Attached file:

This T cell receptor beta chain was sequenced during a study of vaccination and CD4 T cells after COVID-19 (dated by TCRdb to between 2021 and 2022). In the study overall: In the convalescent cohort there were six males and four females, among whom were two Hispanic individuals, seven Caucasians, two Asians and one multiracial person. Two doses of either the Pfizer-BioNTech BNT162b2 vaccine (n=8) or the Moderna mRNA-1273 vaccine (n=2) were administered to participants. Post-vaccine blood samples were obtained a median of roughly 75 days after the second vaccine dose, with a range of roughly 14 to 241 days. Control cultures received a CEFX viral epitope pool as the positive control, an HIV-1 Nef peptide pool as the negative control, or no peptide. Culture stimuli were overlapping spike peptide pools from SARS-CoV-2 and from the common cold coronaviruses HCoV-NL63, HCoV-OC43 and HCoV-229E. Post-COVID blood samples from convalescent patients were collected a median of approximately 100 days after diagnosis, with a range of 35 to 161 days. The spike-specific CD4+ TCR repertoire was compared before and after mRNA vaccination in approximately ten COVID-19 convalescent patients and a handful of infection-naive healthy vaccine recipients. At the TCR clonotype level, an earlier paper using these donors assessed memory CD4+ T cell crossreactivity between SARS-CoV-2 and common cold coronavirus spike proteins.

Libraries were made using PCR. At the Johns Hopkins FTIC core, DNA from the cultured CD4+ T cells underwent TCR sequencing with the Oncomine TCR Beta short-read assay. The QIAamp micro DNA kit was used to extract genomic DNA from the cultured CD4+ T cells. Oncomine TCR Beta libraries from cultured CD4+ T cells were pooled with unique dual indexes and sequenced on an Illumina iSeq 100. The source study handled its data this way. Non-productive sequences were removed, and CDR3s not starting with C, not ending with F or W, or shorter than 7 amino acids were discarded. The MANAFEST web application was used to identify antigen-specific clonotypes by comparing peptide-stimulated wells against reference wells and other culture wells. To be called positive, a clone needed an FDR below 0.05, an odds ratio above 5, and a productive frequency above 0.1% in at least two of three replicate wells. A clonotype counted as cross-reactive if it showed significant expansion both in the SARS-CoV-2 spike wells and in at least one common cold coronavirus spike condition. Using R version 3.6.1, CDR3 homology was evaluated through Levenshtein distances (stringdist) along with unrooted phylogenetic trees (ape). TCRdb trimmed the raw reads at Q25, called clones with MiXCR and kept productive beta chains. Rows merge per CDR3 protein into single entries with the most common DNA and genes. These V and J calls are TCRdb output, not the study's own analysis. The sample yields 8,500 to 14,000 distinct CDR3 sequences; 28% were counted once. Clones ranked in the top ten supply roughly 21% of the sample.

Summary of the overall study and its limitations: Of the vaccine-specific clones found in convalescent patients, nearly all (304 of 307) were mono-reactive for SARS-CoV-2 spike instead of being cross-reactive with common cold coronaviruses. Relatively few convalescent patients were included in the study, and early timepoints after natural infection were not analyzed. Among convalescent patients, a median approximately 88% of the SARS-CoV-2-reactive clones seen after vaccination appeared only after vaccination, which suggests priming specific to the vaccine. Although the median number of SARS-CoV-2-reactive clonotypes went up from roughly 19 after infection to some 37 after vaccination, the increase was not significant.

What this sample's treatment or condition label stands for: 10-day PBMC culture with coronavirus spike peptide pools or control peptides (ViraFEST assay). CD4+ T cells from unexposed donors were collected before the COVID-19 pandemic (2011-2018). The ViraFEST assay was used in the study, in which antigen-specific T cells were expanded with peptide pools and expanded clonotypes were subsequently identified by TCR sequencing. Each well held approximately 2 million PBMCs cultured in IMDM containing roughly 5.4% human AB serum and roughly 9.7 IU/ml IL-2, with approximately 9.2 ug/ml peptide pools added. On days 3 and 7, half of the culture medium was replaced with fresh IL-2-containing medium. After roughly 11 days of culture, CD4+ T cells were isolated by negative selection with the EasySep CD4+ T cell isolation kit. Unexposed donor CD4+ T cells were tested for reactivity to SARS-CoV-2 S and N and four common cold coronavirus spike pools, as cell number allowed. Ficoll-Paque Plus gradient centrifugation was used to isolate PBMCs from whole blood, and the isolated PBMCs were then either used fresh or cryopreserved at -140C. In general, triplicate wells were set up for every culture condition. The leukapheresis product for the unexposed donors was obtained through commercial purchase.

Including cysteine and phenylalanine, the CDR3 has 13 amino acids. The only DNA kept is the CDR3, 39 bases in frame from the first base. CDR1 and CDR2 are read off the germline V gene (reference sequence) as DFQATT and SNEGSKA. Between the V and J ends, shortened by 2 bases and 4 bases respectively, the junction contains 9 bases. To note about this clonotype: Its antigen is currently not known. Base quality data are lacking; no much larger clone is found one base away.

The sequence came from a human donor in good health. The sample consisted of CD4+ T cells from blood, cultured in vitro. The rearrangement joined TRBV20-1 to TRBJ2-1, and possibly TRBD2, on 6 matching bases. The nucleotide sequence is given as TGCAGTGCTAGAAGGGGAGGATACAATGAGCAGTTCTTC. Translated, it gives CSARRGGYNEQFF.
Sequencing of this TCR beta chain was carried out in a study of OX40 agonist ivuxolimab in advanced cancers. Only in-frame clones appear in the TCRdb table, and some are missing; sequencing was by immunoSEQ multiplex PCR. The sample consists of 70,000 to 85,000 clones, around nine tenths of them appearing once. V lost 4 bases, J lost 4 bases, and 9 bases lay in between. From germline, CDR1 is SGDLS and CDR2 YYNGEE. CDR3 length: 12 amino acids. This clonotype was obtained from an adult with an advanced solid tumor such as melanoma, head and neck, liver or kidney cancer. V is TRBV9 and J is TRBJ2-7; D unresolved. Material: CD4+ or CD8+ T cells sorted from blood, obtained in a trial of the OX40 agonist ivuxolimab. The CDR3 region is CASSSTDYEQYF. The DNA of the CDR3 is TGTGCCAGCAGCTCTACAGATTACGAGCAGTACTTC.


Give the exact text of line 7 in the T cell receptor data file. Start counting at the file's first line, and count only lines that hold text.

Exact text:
Sequencing of this TCR beta chain was carried out in a study of OX40 agonist ivuxolimab in advanced cancers. Only in-frame clones appear in the TCRdb table, and some are missing; sequencing was by immunoSEQ multiplex PCR. The sample consists of 70,000 to 85,000 clones, around nine tenths of them appearing once. V lost 4 bases, J lost 4 bases, and 9 bases lay in between. From germline, CDR1 is SGDLS and CDR2 YYNGEE. CDR3 length: 12 amino acids. This clonotype was obtained from an adult with an advanced solid tumor such as melanoma, head and neck, liver or kidney cancer. V is TRBV9 and J is TRBJ2-7; D unresolved. Material: CD4+ or CD8+ T cells sorted from blood, obtained in a trial of the OX40 agonist ivuxolimab. The CDR3 region is CASSSTDYEQYF. The DNA of the CDR3 is TGTGCCAGCAGCTCTACAGATTACGAGCAGTACTTC.